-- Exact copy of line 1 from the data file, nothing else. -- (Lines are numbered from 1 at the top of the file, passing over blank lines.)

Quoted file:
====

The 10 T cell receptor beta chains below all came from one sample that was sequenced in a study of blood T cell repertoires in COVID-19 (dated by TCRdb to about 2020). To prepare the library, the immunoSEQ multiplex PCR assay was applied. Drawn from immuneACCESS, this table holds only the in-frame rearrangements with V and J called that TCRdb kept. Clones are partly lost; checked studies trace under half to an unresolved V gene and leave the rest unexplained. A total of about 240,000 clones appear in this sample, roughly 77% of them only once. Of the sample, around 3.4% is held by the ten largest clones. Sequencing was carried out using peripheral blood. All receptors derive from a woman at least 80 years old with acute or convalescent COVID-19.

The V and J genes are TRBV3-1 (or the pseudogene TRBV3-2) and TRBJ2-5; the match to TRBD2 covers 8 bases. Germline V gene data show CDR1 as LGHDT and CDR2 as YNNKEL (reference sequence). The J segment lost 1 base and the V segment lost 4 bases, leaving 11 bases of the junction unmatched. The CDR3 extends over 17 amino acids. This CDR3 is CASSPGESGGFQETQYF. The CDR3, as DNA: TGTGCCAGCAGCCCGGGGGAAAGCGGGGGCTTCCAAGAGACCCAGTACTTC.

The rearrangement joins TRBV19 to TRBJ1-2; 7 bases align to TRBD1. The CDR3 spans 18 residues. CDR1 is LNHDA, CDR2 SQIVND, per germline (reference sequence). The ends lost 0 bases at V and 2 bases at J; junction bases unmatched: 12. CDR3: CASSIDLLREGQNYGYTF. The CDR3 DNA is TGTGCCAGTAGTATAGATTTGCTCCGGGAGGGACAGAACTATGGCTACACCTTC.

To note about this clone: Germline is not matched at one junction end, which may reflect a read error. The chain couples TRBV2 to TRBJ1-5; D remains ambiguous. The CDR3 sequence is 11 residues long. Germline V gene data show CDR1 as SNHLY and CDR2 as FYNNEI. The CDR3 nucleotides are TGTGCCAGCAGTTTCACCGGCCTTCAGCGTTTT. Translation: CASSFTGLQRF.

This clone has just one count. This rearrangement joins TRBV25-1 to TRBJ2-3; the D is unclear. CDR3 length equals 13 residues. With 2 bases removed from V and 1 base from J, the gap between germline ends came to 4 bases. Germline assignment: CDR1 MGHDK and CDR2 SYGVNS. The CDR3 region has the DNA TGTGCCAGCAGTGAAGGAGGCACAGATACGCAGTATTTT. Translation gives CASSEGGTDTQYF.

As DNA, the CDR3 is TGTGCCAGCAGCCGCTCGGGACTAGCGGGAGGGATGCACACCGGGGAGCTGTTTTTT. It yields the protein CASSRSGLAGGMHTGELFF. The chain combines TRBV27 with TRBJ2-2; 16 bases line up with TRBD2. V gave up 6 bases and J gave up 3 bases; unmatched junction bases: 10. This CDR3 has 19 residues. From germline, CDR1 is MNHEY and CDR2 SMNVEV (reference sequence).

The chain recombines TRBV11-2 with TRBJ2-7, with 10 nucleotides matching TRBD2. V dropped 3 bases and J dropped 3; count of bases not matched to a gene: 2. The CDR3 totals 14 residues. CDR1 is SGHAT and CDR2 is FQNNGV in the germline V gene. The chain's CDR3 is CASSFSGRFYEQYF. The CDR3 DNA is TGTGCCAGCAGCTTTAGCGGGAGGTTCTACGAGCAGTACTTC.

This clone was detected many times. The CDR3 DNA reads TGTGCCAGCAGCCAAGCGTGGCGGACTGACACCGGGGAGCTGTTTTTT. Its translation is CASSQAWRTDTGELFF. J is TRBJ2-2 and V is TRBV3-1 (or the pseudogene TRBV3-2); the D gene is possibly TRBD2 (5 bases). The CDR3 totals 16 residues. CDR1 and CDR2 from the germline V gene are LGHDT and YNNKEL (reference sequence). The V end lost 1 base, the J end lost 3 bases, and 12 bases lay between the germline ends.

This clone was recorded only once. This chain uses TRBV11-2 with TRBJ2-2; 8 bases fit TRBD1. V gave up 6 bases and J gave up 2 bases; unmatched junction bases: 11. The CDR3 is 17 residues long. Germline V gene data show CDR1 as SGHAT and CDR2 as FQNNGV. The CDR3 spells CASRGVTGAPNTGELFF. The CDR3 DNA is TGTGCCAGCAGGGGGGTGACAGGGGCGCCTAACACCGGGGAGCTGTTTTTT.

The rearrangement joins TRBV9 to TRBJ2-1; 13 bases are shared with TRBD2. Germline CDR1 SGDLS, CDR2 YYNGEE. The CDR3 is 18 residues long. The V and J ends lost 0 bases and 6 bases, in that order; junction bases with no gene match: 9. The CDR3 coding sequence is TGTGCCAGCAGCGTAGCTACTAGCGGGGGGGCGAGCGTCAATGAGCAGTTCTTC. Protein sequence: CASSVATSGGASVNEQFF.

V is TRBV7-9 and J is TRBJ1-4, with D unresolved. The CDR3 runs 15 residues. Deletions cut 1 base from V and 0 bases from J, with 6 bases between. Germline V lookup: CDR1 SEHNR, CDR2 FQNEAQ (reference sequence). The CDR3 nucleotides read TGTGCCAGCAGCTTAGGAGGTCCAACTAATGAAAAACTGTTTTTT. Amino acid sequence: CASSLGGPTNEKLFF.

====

The 10 T cell receptor beta chains below all came from one sample that was sequenced in a study of blood T cell repertoires in COVID-19 (dated by TCRdb to about 2020). To prepare the library, the immunoSEQ multiplex PCR assay was applied. Drawn from immuneACCESS, this table holds only the in-frame rearrangements with V and J called that TCRdb kept. Clones are partly lost; checked studies trace under half to an unresolved V gene and leave the rest unexplained. A total of about 240,000 clones appear in this sample, roughly 77% of them only once. Of the sample, around 3.4% is held by the ten largest clones. Sequencing was carried out using peripheral blood. All receptors derive from a woman at least 80 years old with acute or convalescent COVID-19.